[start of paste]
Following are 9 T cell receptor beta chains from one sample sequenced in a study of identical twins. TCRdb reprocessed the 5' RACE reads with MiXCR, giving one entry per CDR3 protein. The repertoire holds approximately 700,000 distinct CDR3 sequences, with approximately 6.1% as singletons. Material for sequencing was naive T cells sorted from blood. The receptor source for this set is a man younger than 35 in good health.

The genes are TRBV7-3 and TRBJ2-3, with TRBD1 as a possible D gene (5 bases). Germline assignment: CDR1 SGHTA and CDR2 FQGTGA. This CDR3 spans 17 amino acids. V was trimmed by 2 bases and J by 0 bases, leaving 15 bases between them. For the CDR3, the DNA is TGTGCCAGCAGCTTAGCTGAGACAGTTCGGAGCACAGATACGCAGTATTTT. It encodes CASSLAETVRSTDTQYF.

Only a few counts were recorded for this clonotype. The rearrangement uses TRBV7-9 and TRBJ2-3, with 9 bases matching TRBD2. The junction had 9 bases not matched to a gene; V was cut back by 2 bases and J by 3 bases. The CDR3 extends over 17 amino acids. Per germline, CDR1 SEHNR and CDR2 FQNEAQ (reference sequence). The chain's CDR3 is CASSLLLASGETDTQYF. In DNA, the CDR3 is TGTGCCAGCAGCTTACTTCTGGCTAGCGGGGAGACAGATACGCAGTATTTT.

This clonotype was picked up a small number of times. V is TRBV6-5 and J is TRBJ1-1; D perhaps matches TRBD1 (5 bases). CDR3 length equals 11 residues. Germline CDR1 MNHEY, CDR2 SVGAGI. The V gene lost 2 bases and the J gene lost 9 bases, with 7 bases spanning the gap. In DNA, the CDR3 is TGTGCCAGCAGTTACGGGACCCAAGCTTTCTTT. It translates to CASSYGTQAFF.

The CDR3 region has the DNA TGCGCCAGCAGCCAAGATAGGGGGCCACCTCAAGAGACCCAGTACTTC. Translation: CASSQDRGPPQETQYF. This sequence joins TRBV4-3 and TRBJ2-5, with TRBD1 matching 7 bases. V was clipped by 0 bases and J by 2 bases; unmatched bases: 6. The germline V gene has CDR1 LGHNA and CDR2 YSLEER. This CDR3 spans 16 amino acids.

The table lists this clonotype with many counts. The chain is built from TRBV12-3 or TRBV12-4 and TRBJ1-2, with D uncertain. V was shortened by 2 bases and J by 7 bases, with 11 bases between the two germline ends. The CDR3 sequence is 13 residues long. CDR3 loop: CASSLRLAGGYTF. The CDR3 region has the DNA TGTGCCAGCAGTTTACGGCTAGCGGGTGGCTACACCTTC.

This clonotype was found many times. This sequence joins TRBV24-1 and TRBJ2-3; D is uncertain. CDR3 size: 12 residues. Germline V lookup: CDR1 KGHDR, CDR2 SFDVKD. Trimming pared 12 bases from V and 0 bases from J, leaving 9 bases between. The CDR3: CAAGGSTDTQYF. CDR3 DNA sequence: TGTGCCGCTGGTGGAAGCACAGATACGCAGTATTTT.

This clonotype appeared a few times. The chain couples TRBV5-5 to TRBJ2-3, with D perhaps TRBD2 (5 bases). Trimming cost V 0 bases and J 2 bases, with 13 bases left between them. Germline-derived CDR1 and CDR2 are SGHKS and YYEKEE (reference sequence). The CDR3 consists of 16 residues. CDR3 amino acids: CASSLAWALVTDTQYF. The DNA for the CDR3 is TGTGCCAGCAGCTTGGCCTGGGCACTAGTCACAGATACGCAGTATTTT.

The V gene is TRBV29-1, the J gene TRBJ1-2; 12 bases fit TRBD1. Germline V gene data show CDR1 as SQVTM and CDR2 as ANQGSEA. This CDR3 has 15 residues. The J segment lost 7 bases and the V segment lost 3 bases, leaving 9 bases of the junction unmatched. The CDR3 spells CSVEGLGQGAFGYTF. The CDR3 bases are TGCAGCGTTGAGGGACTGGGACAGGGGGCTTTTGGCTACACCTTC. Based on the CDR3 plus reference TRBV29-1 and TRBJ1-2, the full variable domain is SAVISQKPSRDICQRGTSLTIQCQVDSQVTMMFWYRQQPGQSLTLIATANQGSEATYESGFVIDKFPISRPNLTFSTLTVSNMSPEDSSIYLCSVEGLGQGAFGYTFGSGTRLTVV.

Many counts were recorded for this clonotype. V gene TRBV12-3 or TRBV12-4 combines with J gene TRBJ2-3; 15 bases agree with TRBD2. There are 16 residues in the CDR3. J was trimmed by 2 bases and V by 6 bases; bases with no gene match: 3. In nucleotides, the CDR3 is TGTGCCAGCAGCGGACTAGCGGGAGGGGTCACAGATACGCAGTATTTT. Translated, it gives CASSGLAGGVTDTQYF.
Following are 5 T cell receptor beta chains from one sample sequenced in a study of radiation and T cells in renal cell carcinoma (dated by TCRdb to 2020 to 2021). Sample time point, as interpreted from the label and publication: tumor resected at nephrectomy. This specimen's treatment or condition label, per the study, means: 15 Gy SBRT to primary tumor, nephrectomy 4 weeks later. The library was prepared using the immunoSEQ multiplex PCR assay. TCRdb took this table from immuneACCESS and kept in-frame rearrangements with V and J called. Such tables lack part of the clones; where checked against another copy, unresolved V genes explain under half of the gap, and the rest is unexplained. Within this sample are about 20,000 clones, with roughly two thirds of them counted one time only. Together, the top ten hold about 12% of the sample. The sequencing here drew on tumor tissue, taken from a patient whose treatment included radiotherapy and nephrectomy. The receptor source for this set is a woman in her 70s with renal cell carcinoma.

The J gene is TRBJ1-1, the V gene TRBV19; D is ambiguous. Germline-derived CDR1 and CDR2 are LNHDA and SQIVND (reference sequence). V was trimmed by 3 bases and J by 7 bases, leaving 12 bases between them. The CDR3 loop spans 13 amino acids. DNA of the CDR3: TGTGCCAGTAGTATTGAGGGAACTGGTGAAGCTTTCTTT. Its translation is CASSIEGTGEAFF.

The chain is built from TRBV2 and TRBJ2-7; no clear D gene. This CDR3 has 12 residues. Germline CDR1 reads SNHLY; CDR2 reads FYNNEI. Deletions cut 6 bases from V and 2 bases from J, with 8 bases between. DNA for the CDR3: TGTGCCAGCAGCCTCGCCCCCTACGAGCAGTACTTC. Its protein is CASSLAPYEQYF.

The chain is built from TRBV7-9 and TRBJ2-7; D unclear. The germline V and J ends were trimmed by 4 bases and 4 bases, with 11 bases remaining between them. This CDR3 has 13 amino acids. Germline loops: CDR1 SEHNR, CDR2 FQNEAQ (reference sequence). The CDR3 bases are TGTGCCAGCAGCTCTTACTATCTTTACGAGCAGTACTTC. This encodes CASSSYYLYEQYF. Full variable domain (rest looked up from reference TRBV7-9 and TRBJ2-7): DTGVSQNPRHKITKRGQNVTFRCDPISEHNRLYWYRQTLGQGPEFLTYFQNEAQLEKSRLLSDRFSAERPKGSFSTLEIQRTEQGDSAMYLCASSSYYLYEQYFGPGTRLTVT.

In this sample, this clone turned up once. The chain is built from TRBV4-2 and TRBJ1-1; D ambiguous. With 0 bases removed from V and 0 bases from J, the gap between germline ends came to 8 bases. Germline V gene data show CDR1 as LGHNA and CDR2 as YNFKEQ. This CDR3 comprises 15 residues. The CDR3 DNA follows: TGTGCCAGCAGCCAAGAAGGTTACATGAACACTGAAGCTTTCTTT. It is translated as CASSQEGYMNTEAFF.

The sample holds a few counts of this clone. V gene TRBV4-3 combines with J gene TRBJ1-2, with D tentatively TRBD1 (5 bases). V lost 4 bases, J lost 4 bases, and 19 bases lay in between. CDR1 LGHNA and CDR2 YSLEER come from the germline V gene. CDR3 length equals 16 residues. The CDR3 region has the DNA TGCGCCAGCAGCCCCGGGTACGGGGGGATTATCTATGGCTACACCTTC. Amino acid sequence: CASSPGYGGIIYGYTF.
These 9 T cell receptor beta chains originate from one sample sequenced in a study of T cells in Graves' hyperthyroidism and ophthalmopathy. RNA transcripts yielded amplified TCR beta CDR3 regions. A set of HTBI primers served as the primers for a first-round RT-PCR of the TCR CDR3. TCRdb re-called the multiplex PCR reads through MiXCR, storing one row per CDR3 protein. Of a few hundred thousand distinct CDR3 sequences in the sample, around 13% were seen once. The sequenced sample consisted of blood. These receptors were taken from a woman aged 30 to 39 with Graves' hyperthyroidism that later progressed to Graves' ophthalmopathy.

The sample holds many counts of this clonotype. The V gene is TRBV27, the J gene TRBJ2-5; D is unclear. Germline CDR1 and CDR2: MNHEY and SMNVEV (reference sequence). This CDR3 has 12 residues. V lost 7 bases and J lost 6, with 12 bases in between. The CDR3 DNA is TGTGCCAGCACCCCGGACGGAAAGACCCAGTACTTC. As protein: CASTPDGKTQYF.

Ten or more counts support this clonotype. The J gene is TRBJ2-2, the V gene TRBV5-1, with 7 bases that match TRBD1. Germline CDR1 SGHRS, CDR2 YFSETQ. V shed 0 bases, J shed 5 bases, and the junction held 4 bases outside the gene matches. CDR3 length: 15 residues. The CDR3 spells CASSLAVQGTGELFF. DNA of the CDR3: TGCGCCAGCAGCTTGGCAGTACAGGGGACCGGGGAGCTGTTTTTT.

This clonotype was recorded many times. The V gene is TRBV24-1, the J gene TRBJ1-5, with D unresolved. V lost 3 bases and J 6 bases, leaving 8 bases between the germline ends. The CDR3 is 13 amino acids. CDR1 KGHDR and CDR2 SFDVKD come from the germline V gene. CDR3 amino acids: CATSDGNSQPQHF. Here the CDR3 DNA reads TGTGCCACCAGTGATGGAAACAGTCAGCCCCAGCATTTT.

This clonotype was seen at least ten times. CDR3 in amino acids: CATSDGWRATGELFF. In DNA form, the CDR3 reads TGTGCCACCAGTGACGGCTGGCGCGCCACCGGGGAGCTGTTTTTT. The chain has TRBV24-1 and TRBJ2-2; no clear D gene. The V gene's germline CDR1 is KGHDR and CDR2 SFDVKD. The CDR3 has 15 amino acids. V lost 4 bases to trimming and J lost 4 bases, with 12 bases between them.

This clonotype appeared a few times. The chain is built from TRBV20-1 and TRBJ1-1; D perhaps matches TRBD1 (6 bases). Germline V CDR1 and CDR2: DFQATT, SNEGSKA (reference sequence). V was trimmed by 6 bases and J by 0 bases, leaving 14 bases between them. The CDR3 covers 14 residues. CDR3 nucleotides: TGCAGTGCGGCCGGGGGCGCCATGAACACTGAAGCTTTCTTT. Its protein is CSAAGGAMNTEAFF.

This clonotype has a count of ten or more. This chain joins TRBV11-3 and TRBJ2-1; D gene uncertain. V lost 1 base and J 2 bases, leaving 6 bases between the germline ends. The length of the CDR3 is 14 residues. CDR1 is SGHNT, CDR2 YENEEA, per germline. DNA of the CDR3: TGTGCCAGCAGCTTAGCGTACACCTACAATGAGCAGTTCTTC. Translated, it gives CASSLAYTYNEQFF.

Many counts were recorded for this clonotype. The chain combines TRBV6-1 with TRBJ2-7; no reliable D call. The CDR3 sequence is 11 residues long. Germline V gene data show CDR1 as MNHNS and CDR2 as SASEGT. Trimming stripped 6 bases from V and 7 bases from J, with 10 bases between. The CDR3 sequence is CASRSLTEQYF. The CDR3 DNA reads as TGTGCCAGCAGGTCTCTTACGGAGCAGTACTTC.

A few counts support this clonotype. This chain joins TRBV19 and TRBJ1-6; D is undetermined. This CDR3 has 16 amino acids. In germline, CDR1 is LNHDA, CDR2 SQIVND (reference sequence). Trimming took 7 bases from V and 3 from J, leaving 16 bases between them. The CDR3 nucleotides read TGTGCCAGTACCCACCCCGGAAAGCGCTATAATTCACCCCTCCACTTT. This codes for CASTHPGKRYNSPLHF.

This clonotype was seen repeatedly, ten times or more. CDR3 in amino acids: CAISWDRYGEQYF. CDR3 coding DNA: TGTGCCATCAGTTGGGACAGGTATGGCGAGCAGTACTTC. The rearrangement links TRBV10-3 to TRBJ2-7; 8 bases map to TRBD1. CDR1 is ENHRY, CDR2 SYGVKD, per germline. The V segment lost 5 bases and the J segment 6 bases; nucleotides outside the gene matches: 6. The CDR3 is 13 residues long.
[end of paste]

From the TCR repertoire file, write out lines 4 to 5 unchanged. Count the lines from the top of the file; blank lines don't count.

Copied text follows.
This clonotype was picked up a small number of times. V is TRBV6-5 and J is TRBJ1-1; D perhaps matches TRBD1 (5 bases). CDR3 length equals 11 residues. Germline CDR1 MNHEY, CDR2 SVGAGI. The V gene lost 2 bases and the J gene lost 9 bases, with 7 bases spanning the gap. In DNA, the CDR3 is TGTGCCAGCAGTTACGGGACCCAAGCTTTCTTT. It translates to CASSYGTQAFF.

The CDR3 region has the DNA TGCGCCAGCAGCCAAGATAGGGGGCCACCTCAAGAGACCCAGTACTTC. Translation: CASSQDRGPPQETQYF. This sequence joins TRBV4-3 and TRBJ2-5, with TRBD1 matching 7 bases. V was clipped by 0 bases and J by 2 bases; unmatched bases: 6. The germline V gene has CDR1 LGHNA and CDR2 YSLEER. This CDR3 spans 16 amino acids.